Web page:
In large part this is addressed by the philosophy of Software Freedom that evolved from Richard Stallman's early experiences. Software Freedom ensures all uses are expressly permitted (with conditions) by having the author(s) grant permission in advance, with the goal of every recipient of the software being self-sovereign. But the philosophy needs a vehicle to become real.

The software license does that. It leverages the need for a copyright license to create an opportunity to deliver all the rights necessary to “enjoy” the software. By enjoy, I mean the rights to use, improve, share and monetise the software, for any purpose, in any place and in any combination, subset or superset. All necessary rights are assumed to be granted unless stated otherwise.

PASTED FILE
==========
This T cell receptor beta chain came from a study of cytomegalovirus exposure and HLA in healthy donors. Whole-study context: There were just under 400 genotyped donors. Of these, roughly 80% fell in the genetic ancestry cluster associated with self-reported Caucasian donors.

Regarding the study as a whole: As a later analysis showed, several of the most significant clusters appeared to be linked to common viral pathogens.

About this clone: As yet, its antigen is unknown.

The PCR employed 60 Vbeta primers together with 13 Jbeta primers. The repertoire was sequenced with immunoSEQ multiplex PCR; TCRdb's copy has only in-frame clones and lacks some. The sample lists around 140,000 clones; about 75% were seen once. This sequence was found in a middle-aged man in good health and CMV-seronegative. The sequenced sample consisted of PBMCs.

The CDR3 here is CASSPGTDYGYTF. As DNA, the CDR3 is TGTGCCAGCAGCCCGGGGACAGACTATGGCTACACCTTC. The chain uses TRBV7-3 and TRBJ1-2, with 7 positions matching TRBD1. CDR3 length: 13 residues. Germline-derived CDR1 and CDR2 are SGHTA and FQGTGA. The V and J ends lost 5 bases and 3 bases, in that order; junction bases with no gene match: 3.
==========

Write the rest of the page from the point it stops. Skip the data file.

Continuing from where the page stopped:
Uncertain About Freedoms

These freedoms definitely provided a foundation for developers to have confidence they had code they could reuse and collaborate over. But the freedoms were only definitely available under the GPL family of licenses – any others needed an opinion from a gatekeeper who worked opaquely. Using only the GPL family was controversial because of the “copyleft” provisions that seemed to some who had been working in the open for decades to force adherence to an ideology with which they did not identify. So people tried their hand at writing other licenses.